Kids club blossoms in its first four years
Rachel Foldoe and Kristen Denning created a kids club in 2002 as part of their social work class at Minnesota State University Moorhead. They wanted to create something that would get Moorhead children involved in their community and improve the ...
Rachel Foldoe and Kristen Denning created a kids club in 2002 as part of their social work class at Minnesota State University Moorhead.
They wanted to create something that would get Moorhead children involved in their community and improve the children's neighborhoods.
They didn't expect it to multiply from a group of 10 kids into an organization that serves almost 200 neighborhood children on a weekly basis.
But within 18 months of its creation, Foldoe and Denning's class project became the Bennett Park Kids Club, under the direction of Believers Fellowship Church in Moorhead.
The club recognized its first four years Wednesday.
"This is probably 100 times more than what we ever thought or dreamed it could be," Foldoe said Wednesday, as children's laughter and shouts echoed through Bennett Park in south Moorhead during the club's weekly gathering.
"When we wrote the grant, we had no idea that it would be our church that would be leading it," said Foldoe, who is now the director of the church's youth group, Pyromania.
Believers Fellowship Church took direction of the club in 2003 and turned to Moorhead resident Joe Bennett to help increase community and neighborhood outreach at his namesake, Bennett Park.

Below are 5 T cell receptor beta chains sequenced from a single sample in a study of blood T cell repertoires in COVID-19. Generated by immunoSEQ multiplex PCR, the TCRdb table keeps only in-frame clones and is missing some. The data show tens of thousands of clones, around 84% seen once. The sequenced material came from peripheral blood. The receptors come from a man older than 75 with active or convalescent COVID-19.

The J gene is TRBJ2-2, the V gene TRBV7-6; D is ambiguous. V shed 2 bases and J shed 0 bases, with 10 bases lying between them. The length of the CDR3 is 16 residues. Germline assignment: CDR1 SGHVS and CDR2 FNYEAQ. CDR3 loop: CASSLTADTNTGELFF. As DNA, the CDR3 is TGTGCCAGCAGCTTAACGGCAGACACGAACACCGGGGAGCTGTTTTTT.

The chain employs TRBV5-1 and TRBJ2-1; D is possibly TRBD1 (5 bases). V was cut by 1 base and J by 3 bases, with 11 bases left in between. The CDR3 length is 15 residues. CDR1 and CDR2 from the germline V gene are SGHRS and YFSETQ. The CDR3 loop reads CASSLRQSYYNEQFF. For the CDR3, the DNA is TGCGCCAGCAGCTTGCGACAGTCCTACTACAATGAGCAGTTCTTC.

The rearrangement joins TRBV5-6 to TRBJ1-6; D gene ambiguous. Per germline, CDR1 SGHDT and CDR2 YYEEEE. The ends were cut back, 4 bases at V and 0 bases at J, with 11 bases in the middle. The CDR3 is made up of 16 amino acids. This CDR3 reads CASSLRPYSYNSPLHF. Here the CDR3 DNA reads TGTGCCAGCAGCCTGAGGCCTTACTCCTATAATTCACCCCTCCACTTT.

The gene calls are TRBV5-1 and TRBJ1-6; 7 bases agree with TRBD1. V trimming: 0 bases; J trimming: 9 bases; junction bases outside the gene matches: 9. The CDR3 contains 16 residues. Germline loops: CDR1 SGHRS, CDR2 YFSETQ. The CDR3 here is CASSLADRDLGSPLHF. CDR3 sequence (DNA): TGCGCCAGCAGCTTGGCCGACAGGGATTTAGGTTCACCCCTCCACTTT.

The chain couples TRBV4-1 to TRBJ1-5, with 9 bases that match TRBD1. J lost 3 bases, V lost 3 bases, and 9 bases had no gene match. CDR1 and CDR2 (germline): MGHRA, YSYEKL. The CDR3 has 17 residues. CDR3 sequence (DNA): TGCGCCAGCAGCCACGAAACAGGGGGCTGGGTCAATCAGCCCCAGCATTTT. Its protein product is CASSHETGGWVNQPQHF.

"You have to have a lot of love to work with these kids," Bennett said. "They're a fantastic group, and it all boils down to love."
The Bennett Park Kids Club has also spawned numerous other activities, such as sports teams, community service events and dance classes.
"The grant was written with the intent to get the kids to do something - to raise up leadership," said Denning, who is now the community action director at Believers Fellowship Church.
"Seeing character development and leadership come up in these kids is definitely one of the main benefits."
Adult church leaders help mentor teenagers and children in the club, Foldoe said, and such mentoring efforts helped teach the children morals and other life lessons that they can pass on to their peers.
"It's been really awesome to see them go from shoplifting and lying to our faces to just this week telling younger ones not to do that," Foldoe said.
Foldoe said she also hopes to see the teens they're mentoring today develop into the mentors of future generations.
"I hope that they're the ones that transform the community," she said.
Readers can reach Forum reporter Kristen Daum at (701) 235-7311